Mayim Bialik never expected to be nominated for an Emmy. As the teenage star of nineties sitcom Blossom, she was well aware that the Academy of Television Arts and Sciences wasn’t tuning in. The Big Bang Theory is a different story. Playing socially maladjusted neurobiologist Amy Farrah Fowler for the past two seasons, Bialik has captured a new fan base — and now, her first Emmy nod, for supporting comedy actress. (Of course, given that she has already had a Ph.D. and a best-selling guide to attachment parenting, she wasn’t exactly short on accomplishments.) Vulture spoke to Bialik a few hours after the nominations were announced to find out how she celebrated, talk about Amy’s future with Sheldon, and discuss the “interesting social experiment” that is the red carpet.
Do I hear kids?
Yes, but I’m trying to get away from them for a few minutes. [Laughs.]
Is now a good time?
It’s the only time, yes.
Thank you so much.
So, where were you when you found out? Can you set the scene for me?
I’m currently in Atlanta staying with my best friend — she just had her second son, so we’ve got a newborn in the house and my two boys and her older son, and I was so sure I was not getting nominated that I was on the phone doing an interview with Babyzone.com about breastfeeding. And I got off and realized, Oh, they must have announced, let me see if Kristen Wiig got nominated. And as I went to turn on the Internet on my phone, the call came in from my publicist.
And what did you say?
I couldn’t believe it. My best friend who’s here said that she thought, god forbid, somebody died from the look on my face. [Laughs.]
Meanwhile, you’re watching the kids …
Oh, I was literally in the middle of making a bowl of cereal for my almost-4-year-old. Small people don’t care what’s going on, except that they needed more cereal.
Did you try to explain it to them?
Oh no, the 4-year-old isn’t even feigning interest in what’s going on. My almost-7-year-old, I told him, “Just like President Obama had to be nominated before he won to be president, I got nominated for something.” And he said, “Like the Grammys?” I said, “Yes, like the Grammys but for actors.”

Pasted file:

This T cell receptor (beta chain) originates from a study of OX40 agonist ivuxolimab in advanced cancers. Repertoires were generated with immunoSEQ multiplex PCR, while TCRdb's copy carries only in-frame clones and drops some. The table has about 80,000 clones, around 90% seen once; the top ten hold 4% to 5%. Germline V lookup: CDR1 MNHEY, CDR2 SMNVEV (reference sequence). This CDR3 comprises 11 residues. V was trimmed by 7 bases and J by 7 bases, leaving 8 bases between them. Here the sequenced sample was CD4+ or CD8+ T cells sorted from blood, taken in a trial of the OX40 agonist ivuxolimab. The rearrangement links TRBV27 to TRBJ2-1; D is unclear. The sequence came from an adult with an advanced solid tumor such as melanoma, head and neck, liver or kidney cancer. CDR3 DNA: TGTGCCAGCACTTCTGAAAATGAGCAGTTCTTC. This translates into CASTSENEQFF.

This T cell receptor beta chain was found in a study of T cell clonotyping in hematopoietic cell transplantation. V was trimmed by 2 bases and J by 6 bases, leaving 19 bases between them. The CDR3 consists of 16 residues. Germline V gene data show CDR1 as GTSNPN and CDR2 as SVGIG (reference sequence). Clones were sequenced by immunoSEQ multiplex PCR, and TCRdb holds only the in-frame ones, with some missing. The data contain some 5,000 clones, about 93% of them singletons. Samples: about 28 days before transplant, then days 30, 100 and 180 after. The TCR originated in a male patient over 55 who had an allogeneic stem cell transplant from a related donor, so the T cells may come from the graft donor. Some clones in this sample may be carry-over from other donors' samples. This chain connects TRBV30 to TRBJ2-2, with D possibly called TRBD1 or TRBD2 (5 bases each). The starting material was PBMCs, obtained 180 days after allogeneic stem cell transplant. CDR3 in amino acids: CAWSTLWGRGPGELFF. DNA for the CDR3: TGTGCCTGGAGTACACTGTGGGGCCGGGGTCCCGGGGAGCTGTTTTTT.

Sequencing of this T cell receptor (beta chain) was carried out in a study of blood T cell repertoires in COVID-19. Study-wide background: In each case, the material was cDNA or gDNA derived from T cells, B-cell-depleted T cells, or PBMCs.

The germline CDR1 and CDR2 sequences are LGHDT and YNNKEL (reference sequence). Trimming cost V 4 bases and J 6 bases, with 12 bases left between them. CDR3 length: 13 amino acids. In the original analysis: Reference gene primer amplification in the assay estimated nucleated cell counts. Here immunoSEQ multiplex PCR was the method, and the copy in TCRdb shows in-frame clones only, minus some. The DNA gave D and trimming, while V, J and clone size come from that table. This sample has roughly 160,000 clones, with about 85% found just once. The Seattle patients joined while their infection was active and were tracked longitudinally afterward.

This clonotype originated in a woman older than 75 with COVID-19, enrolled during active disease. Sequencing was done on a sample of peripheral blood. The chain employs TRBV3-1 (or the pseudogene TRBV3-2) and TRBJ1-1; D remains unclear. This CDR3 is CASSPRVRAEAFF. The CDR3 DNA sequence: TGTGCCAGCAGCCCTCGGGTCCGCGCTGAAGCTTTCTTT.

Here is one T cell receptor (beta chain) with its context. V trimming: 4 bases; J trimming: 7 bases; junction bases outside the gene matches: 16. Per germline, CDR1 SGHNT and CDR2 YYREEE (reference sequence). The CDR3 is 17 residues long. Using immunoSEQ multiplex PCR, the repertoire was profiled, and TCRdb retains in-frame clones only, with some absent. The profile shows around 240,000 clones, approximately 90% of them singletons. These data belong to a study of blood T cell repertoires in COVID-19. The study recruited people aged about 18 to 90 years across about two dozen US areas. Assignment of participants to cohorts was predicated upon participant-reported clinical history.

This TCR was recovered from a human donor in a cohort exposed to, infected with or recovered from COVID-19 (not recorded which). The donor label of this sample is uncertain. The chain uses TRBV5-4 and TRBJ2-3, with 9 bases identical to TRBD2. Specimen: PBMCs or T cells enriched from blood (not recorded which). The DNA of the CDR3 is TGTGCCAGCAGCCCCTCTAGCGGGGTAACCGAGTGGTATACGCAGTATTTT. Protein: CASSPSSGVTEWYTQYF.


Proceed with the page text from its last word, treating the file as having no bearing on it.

When did you find out that Jim Parsons was nominated too?
Honestly, I was assuming he would be; for me it’s such a no-brainer. But that’s what my publicist said, she said not only were me and Jim nominated, but also our show, which is really great — it’s our second year of being nominated.
Did you and your cast mates all throw yourselves a little text message party, since you’re all in different parts of the country?
Well, Jim and I are in the same time zone, so yeah, I heard from Jim … I think Kunal [Nayyar] tweeted at me. I don’t know how to read tweets, but I’ll have to figure that out later.
This is your first Emmy nomination. Since you started in the business at such a young age, was this a goal of yours at any point?
No, I don’t even think it was on the radar concretely, especially because Blossom never got any critical acclaim. It got a lot of fan acclaim, but we were never nominated for anything, we were never mentioned as even worthy of that. In that era, Roseanne was really the only critically acclaimed family show, obviously the Cosby Show and things like that — but, no, this was not at all on the radar.
With Amy and Sheldon, you’ve got the ultimate will-they-or-won’t-they romance going on. It progresses so slowly that it’s almost frozen in time.
I think we really brought the art of courtship back with this relationship. I think it’s really sweet. I think it’s only by modern Western standards that there’s something wrong with this relationship. [Laughs.] I think it’s perfect for their personalities and their pacing, and I think that Amy really wants Sheldon exactly how he is — with subtle modifications, obviously, as we all do to partners. But she understands this is part of the deal, and I think he gets that this is part of the deal with her, too. I don’t know what season six is going to look like; season five ended with Sheldon taking Amy’s hand, so I don’t know what’s going to happen next.
You’ll be doing the red carpet this fall. How are you with awards ceremonies?
Yeah, it’s hard for me. I write for this website kveller.com, and I did a four-part series last year just about the anxiety surrounding finding a dress for the Emmys. I do my best, I have amazing people on my side who tell me what to wear and literally how to stand and which arm to put on my hip and how to turn my chin. I am incredibly grateful to my hair and makeup artists, because I feel like you need someone to basically make you look the way people do on the red carpet. But no, social stuff like that’s hard for me. I don’t even do well at cocktail parties.